On October 29 2022, over 150 people lost their lives in a crowd crush during Halloween celebrations in the Itaewon area of Seoul. Authorities claim nothing could've been done to prevent this tragedy, but a closer look suggests otherwise. What can we learn from this horrific tragedy.
No one is immune from the curve balls life throws at us. All we can do is try to adapt and roll with the punches. Here's my 18-month update about how my unplanned career change is going, including a few personal updates.
After more than a year of posting daily examples of awkward English found mainly on Korean signs, clothing, and packaging, this blog post (part 1 of 2) highlights the most common English copywriting errors Koreans tend to make.
Writing my first blog in a month after I decided to stop publishing weekly posts has been much tougher than I expected. Reflecting on why, I've realized why I value routine and streaks so much.
When I decided to switch careers a year ago after a major life event, I believed in myself and had a rough plan. But things don't always go according to plan—but that isn't always such a bad thing.
Friends and family know that last year I lost my job of +17 years. But only a few people know the full story and all the details. As is often the case, those things that don't kill us make us stronger.
I'm pretty new to copywriting, but in the past eight months, I've learned a lot. I've still got a lot to learn, but I have noticed some trends and patterns among established copywriters and folks like myself trying to find their way in this field.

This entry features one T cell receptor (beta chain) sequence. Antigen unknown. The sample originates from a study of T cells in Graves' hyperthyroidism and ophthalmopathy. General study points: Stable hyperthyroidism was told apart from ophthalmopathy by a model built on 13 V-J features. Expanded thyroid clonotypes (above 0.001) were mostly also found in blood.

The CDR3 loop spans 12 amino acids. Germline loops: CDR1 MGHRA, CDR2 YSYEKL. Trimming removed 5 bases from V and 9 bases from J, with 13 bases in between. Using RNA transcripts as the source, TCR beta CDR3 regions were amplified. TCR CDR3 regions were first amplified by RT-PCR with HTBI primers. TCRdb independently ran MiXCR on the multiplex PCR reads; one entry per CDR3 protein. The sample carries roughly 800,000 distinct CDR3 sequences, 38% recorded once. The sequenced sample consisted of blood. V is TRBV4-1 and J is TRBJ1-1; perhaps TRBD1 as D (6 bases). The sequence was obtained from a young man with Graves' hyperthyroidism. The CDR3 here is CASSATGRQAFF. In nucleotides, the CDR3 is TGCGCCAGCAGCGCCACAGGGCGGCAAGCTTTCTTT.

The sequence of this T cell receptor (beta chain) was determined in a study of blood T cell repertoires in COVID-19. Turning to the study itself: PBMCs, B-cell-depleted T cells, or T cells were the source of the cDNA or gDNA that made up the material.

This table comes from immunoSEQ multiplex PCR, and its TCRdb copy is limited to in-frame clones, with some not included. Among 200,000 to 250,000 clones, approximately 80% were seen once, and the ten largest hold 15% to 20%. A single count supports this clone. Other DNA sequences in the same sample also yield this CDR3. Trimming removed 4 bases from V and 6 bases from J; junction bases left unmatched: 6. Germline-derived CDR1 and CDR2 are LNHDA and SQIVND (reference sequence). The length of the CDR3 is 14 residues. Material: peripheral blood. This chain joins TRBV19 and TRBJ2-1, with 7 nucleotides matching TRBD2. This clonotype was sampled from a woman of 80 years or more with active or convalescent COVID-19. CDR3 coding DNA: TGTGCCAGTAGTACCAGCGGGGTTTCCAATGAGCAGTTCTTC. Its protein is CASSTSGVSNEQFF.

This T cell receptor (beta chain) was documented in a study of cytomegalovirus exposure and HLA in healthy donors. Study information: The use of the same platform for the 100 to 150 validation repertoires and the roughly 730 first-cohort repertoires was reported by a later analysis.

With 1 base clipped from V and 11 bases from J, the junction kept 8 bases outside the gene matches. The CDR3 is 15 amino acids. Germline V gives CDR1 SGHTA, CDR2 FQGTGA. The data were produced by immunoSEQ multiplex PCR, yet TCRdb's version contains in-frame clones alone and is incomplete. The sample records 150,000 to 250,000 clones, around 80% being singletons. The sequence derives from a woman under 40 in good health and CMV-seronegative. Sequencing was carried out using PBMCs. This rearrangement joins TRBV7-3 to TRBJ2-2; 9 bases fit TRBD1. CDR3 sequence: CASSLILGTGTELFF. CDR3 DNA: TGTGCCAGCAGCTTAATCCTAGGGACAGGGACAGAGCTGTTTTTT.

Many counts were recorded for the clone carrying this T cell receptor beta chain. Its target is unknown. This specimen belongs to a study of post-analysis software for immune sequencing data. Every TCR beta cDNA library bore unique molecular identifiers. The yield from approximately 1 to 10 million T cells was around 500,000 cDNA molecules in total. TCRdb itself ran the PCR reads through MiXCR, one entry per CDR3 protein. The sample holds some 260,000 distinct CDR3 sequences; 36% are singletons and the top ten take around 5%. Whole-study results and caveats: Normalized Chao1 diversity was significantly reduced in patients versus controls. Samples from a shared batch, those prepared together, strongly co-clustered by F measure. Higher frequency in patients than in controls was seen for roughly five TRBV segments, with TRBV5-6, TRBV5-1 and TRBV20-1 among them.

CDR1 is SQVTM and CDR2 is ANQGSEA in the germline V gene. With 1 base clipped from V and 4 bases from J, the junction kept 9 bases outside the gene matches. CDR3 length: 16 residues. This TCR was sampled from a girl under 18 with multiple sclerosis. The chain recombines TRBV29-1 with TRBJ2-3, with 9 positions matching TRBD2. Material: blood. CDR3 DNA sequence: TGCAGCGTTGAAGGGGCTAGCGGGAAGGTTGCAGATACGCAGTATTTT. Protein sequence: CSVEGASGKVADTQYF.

My days were pretty standard as a teacher, especially after +25 years. Becoming an English copywriter and proofreader in Korea has involved substantial changes to my typical routines. And due to recent developments, my typical day looks quite different than even a few months ago.
It's been quite a first year for DC CopyPro, English copywriter and proofreader. In this post, on look back on how my website, Facebook page, and Instagram pages performed. There were more than a few surprises and unexpected stats in this year-end review!
I always believed in my ability to switch careers and had confidence that I'd make a good go of it. I couldn't have predicted that my transition to being an English copywriter in Korea would've gone so smoothly—or happened so quickly.
Trying to transition from an English instructor to an English copywriter and proofreader in Korea, was challenging at times, especially after looking at hundreds of job ads. Many job ads looking for an English copywriter or proofreader are actually looking for something else.
Pushing 50, I'm trying to switch careers, part of which involves trying to gain a presence on social media and attract more followers. Social media may be a young person's game, but at its most basic, there's one thing driving it.
This week is officially six months since I decided to switch careers and become a freelance English copywriter. The freelance lifestyle can be tough. Is it time to end this experiment?
I glimpse behind the curtain at the magical and exciting life of a freelance English copywriter / content writer.
Writing your name in English is one of the first things language learners are taught. But watching the Olympics reminded me that writing Korean names in English isn't straightforward.
Part II of a blog post in which I reflect on my decision to switch careers 4 months ago and become a freelance English copywriter. And the verdict is...
Four months ago, I made the choice to switch careers and become a freelance English copywriter and proofreader. Looking back on what I've learned and wondering if I made the right choice.